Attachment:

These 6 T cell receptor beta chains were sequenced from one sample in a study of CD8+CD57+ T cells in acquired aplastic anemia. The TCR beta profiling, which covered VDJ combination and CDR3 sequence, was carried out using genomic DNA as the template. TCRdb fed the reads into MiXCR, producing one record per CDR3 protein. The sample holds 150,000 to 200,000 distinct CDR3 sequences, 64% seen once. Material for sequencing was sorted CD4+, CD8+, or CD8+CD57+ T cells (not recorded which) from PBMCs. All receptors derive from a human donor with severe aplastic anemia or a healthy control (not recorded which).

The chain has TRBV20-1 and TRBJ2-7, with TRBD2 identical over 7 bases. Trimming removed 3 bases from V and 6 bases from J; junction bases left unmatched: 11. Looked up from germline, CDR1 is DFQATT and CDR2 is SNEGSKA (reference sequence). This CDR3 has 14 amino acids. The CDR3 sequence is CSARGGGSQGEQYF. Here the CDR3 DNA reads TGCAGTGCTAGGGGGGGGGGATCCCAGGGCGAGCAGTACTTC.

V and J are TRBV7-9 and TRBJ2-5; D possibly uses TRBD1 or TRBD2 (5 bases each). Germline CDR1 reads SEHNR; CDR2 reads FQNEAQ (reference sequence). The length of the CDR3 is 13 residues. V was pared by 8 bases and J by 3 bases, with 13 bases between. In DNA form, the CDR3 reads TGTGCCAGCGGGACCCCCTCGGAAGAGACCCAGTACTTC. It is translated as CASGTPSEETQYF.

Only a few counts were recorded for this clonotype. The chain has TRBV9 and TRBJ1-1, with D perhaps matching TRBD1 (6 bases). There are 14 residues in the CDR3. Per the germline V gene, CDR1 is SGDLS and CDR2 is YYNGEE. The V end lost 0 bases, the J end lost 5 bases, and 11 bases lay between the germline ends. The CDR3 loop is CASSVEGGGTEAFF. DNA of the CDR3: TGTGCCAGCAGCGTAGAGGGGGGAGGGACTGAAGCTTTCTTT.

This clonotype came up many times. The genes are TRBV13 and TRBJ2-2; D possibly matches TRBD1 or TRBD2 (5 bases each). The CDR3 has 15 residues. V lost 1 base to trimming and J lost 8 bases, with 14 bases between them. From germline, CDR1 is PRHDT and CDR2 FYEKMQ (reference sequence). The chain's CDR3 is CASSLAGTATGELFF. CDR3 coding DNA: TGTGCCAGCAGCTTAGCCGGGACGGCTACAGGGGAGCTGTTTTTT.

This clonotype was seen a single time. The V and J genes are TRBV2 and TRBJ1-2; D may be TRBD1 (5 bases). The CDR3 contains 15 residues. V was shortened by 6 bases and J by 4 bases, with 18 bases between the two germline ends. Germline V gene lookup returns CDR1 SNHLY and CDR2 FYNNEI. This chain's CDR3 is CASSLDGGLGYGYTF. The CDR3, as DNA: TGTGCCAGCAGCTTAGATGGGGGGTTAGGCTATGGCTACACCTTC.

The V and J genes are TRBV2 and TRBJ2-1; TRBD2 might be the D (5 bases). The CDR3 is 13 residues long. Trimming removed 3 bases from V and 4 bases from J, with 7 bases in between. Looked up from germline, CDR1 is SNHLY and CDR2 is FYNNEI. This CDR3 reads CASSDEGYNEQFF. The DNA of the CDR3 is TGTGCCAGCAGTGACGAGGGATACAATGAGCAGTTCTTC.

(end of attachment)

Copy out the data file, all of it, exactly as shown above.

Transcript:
These 6 T cell receptor beta chains were sequenced from one sample in a study of CD8+CD57+ T cells in acquired aplastic anemia. The TCR beta profiling, which covered VDJ combination and CDR3 sequence, was carried out using genomic DNA as the template. TCRdb fed the reads into MiXCR, producing one record per CDR3 protein. The sample holds 150,000 to 200,000 distinct CDR3 sequences, 64% seen once. Material for sequencing was sorted CD4+, CD8+, or CD8+CD57+ T cells (not recorded which) from PBMCs. All receptors derive from a human donor with severe aplastic anemia or a healthy control (not recorded which).

The chain has TRBV20-1 and TRBJ2-7, with TRBD2 identical over 7 bases. Trimming removed 3 bases from V and 6 bases from J; junction bases left unmatched: 11. Looked up from germline, CDR1 is DFQATT and CDR2 is SNEGSKA (reference sequence). This CDR3 has 14 amino acids. The CDR3 sequence is CSARGGGSQGEQYF. Here the CDR3 DNA reads TGCAGTGCTAGGGGGGGGGGATCCCAGGGCGAGCAGTACTTC.

V and J are TRBV7-9 and TRBJ2-5; D possibly uses TRBD1 or TRBD2 (5 bases each). Germline CDR1 reads SEHNR; CDR2 reads FQNEAQ (reference sequence). The length of the CDR3 is 13 residues. V was pared by 8 bases and J by 3 bases, with 13 bases between. In DNA form, the CDR3 reads TGTGCCAGCGGGACCCCCTCGGAAGAGACCCAGTACTTC. It is translated as CASGTPSEETQYF.

Only a few counts were recorded for this clonotype. The chain has TRBV9 and TRBJ1-1, with D perhaps matching TRBD1 (6 bases). There are 14 residues in the CDR3. Per the germline V gene, CDR1 is SGDLS and CDR2 is YYNGEE. The V end lost 0 bases, the J end lost 5 bases, and 11 bases lay between the germline ends. The CDR3 loop is CASSVEGGGTEAFF. DNA of the CDR3: TGTGCCAGCAGCGTAGAGGGGGGAGGGACTGAAGCTTTCTTT.

This clonotype came up many times. The genes are TRBV13 and TRBJ2-2; D possibly matches TRBD1 or TRBD2 (5 bases each). The CDR3 has 15 residues. V lost 1 base to trimming and J lost 8 bases, with 14 bases between them. From germline, CDR1 is PRHDT and CDR2 FYEKMQ (reference sequence). The chain's CDR3 is CASSLAGTATGELFF. CDR3 coding DNA: TGTGCCAGCAGCTTAGCCGGGACGGCTACAGGGGAGCTGTTTTTT.

This clonotype was seen a single time. The V and J genes are TRBV2 and TRBJ1-2; D may be TRBD1 (5 bases). The CDR3 contains 15 residues. V was shortened by 6 bases and J by 4 bases, with 18 bases between the two germline ends. Germline V gene lookup returns CDR1 SNHLY and CDR2 FYNNEI. This chain's CDR3 is CASSLDGGLGYGYTF. The CDR3, as DNA: TGTGCCAGCAGCTTAGATGGGGGGTTAGGCTATGGCTACACCTTC.

The V and J genes are TRBV2 and TRBJ2-1; TRBD2 might be the D (5 bases). The CDR3 is 13 residues long. Trimming removed 3 bases from V and 4 bases from J, with 7 bases in between. Looked up from germline, CDR1 is SNHLY and CDR2 is FYNNEI. This CDR3 reads CASSDEGYNEQFF. The DNA of the CDR3 is TGTGCCAGCAGTGACGAGGGATACAATGAGCAGTTCTTC.